Scientists discover why brown fat is good for people's health
Rutgers and other scientists have discovered how brown fat, also known as brown adipose tissue, may help protect against obesity and diabetes. Their study in the journal Nature adds to our knowledge about the role of brown fat in human health and could lead to new medications for treating obesity and type 2 diabetes.
Brown fat is considered a heat organ. People have a few grams of it in areas including the neck, collarbone, kidneys and spinal cord. When activated by cool temperatures, brown fat uses sugar and fat from the blood to generate heat in the body.
The study found that brown fat could also help the body filter and remove branched-chain amino acids (BCAAs) from the blood. BCAAs (leucine, isoleucine and valine) are found in foods like eggs, meat, fish, chicken and milk, but also in supplements used by some athletes and people who want to build muscle mass.
In normal concentrations in the blood, these amino acids are essential for good health. In excessive amounts, they're linked to diabetes and obesity. The researchers found that people with little or no brown fat have reduced ability to clear BCAAs from their blood, and that may lead to the development of obesity and diabetes.
The study also solved a 20-plus year mystery about brown fat: how BCAAs enter the mitochondria that generate energy and heat in cells. The scientists discovered that a novel protein (called SLC25A44) controls the rate at which brown fat clears the amino acids from the blood and uses them to produce energy and heat.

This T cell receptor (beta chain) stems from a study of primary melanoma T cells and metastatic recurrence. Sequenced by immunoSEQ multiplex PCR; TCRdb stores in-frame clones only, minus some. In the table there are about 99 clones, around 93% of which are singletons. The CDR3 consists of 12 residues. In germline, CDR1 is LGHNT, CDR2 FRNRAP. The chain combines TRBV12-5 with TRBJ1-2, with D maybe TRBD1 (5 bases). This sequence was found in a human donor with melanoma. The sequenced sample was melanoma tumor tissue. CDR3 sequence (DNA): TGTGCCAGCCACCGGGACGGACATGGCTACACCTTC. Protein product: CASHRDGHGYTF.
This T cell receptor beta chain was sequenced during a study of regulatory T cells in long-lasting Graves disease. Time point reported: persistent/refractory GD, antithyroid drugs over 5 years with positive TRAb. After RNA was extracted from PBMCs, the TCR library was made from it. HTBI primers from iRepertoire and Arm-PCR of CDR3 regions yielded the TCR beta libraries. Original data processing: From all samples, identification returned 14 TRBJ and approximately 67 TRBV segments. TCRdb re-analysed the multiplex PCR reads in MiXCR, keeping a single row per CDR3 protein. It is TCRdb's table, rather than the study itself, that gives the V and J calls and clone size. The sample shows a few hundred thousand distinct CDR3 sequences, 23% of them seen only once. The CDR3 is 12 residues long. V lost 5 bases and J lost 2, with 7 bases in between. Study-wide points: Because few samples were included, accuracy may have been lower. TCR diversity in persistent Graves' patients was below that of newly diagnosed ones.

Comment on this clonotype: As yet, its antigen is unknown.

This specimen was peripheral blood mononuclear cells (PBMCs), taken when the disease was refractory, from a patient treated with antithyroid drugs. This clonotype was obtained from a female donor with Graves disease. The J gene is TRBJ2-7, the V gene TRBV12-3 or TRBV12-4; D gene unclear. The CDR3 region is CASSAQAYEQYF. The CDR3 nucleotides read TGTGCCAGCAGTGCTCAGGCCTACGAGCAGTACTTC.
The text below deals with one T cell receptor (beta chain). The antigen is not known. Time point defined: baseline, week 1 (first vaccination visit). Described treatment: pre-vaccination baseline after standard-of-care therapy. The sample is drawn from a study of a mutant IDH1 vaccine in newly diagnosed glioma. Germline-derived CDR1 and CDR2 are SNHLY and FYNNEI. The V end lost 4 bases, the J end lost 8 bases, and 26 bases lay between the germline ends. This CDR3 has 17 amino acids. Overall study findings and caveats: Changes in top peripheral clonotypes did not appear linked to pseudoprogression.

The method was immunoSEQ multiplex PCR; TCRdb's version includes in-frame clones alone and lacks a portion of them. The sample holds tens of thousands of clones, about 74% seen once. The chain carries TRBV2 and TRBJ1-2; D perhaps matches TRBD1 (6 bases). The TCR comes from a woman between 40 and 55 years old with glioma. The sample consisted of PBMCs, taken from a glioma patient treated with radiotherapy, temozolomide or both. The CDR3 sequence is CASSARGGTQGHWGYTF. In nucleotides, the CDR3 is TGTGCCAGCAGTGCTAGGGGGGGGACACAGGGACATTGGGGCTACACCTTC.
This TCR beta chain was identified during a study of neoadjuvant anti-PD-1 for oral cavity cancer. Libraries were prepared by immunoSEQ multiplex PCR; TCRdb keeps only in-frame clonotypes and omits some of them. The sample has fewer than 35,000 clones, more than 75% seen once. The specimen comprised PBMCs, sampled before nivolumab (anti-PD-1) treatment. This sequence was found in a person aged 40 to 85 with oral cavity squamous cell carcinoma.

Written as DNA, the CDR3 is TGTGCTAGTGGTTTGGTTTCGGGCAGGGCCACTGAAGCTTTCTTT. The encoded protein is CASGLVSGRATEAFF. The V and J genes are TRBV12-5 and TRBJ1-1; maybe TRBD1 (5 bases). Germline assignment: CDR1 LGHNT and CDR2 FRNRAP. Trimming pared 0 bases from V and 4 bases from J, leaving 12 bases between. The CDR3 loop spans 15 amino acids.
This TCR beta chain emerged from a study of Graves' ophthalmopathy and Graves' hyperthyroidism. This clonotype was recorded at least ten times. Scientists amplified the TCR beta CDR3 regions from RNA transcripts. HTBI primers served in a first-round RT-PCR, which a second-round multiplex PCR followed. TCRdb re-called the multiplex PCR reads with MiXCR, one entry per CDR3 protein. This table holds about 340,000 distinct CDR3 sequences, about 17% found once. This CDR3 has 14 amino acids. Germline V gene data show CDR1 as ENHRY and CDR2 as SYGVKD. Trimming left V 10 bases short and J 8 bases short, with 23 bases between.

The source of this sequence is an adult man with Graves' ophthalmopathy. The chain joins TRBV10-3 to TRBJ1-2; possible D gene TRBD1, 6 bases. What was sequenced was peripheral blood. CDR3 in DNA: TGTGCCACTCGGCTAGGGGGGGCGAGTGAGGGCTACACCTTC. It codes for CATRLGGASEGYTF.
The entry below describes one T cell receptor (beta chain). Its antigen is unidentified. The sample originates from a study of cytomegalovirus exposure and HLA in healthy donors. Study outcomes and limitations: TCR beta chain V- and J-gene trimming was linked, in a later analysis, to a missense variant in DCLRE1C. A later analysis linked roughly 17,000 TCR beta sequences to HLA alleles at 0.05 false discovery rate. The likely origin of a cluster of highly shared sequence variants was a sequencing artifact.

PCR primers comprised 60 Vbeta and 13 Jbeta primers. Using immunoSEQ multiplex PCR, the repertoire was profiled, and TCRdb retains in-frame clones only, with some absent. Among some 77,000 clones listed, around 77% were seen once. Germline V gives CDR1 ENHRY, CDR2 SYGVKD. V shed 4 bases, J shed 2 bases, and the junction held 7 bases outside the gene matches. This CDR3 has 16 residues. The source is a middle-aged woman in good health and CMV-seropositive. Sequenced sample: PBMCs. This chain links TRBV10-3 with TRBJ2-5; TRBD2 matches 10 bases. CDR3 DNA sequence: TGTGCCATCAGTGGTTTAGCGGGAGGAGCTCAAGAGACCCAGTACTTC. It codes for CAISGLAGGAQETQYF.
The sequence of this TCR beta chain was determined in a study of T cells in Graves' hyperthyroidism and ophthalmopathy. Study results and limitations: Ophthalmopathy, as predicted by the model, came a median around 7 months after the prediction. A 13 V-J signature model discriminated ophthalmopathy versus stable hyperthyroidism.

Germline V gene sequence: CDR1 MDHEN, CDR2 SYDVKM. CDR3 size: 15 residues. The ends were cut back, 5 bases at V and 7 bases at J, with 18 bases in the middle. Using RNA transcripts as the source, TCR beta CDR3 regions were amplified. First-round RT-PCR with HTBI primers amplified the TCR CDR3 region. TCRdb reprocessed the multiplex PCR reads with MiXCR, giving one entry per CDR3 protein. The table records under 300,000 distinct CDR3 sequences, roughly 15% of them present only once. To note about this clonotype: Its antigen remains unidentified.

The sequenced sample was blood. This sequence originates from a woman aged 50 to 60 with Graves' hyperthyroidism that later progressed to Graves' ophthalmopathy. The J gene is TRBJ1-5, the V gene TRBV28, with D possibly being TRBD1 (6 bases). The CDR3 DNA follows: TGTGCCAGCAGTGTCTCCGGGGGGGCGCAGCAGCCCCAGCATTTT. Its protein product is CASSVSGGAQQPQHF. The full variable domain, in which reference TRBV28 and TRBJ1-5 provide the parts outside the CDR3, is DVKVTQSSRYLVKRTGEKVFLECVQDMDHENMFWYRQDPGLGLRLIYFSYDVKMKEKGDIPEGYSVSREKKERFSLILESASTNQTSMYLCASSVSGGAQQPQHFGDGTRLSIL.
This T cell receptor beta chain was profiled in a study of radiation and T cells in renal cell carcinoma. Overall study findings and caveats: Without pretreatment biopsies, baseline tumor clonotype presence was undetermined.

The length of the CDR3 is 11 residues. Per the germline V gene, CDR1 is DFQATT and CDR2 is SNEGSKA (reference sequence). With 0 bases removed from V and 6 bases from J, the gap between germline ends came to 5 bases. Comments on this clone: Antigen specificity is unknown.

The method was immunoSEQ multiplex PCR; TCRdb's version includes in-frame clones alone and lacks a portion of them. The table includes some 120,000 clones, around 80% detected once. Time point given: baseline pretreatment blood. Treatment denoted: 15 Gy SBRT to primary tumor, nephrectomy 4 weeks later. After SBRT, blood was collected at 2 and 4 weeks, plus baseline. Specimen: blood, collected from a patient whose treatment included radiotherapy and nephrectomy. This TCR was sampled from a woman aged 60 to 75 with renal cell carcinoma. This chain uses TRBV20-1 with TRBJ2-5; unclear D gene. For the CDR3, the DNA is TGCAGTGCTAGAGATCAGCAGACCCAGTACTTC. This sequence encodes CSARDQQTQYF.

"Our study explains the paradox that BCAA supplements can potentially benefit those with active brown fat, such as healthy people, but can be detrimental to others, including the elderly, obese and people with diabetes," said co-author Labros S. Sidossis, a Distinguished Professor who chairs the Department of Kinesiology and Health in the School of Arts and Sciences at Rutgers University-New Brunswick. He is also a professor in the Department of Medicine at Rutgers Robert Wood Johnson Medical School in Rutgers Biomedical and Health Sciences.
Researchers next need to determine whether uptake of BCAAs by brown fat can be controlled by environmental factors—such as exposure to mildly cold temperatures (65 degrees Fahrenheit) or consumption of spicy foods—or by drugs. This could improve blood sugar levels that are linked to diabetes and obesity, Sidossis said.